Fertilizer Stocks Acting Like Fertilizer
(Featured in our Newsletter, Bond Funds and Fertilizer. This week's newsletter includes sections on inflation/dollar, bond funds and the stock market. For email notice of new articles and Paul's stock market activity, sign up with your email address on our home page.)
Potash is the common name for various mined and manufactured salts that contain potassium in water-soluble form. The name, from "pot ash", refers to plant ashes soaked in water in a pot, the primary means of manufacturing potash before the industrial era. The word "Potassium" is derived from potash. Worldwide today, potash is produced at amounts exceeding 30 million tonnes per year. It's main use is in fertilizers. For more, visit Wikipedia.
Last week, news that Russia's Uralkali would be pulling out of the potash pricing cartel sent shares of Mosaic (MOS) and Potash (POT) plunging almost 30% in pre-market trading. Since Tuesday's early tumble, share prices have firmed up. The price of another company that sells potash, Agrium (AGU), fell about 5%.
Paul couldn't resist buying more shares of MOS and POT in Tuesday's premarket shit-storm.
The Boston Herald noted:
"On Tuesday the fertilizer hit the fan. Share prices of nutrient companies were demolished as investors reacted to news that a big Russian fertilizer company [Uralkali] would stop cooperating in a pricing cartel. The move is likely to slash prices for the fertilizer potash. Investors worried that it will slash profits for potash companies, too...
Potash is a major fertilizer, used by farmers worldwide. It has been selling for almost $400 per ton. Some analysts believe the price could fall below $300 now." (Stocks of fertilizer companies hammered)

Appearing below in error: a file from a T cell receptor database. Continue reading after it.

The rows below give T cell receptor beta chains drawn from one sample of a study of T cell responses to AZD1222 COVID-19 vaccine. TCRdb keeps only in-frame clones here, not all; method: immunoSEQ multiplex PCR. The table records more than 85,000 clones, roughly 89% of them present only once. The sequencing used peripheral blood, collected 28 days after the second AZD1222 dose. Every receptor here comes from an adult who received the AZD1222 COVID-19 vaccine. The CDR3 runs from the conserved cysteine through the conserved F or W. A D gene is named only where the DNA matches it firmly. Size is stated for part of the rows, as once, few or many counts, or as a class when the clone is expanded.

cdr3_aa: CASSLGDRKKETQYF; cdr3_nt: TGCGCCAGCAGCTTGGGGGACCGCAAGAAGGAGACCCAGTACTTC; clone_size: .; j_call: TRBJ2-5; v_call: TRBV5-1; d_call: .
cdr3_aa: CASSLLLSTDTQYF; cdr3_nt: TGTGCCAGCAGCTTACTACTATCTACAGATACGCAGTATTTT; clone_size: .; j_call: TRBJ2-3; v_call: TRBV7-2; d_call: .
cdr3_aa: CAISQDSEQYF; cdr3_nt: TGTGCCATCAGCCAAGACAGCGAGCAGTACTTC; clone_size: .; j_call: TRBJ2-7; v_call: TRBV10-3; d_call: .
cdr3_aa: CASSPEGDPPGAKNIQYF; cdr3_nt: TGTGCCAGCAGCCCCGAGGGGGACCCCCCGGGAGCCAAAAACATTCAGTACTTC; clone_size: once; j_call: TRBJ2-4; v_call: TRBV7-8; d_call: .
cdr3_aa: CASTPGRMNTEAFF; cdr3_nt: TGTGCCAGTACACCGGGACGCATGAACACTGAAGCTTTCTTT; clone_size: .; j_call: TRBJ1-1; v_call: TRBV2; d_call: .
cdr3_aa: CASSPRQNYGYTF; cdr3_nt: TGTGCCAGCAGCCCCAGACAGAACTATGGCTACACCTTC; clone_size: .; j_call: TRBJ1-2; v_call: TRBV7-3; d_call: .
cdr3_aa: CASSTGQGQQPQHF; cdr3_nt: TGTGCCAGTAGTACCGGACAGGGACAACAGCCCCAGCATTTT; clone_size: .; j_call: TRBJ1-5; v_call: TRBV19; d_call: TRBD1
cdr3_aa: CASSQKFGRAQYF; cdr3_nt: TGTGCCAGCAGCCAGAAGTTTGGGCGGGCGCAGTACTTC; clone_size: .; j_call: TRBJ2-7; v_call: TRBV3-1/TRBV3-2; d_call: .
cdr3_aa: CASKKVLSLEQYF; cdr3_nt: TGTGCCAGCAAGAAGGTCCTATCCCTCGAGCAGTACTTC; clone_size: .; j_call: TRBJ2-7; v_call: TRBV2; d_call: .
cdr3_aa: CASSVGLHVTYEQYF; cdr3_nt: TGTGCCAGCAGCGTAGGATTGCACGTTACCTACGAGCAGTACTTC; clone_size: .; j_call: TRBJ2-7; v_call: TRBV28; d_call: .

An end to the powerful potash cartel would start a price war and hurt the earnings of the potash producing companies. In reaction, the six largest publicly traded potash companies lost more than $13 billion in market cap.
The Mosaic Co. and Potash Corp. of Saskatchewan Inc. were hit particularly hard, hurting the results of our virtual portfolios. Market Shadows' Virtual Value Portfolio holds MOS, AGU and POT. Market Shadows' Virtual Put Selling Portfolio had sold one put on MOS and one put on Agrium Inc. (AGU). We're not closing these positions.
Michael Babad of The Globe and Mail questioned whether Uralkali's plan to break up the cartel is a “high-stakes game of chicken,” or an industry changer. He wrote,
"To recap, Uralkali and Belaruskali had together been one of the world’s two potash cartels, the other being North America’s Canpotex.
"Traditionally, one had followed the other in major pricing deals.
"But yesterday, the Russian cartel, BPC, collapsed as Uralkali pulled out, the suggestion being it wants to spur demand by cutting prices for the key ingredient in fertilizer. There had also been complaints that its partner, a Belarusian state-owned firm, had been operating outside their agreement.
"Uralkali, backed up by analysts, forecast that potash prices could plunge by up to about $100 (U.S.) a ton. Its decision won’t only affect its own prices, but also those of the Canpotex group, made up of Potash Corp. of Saskatchewan, The Mosaic Co. and Agrium Inc...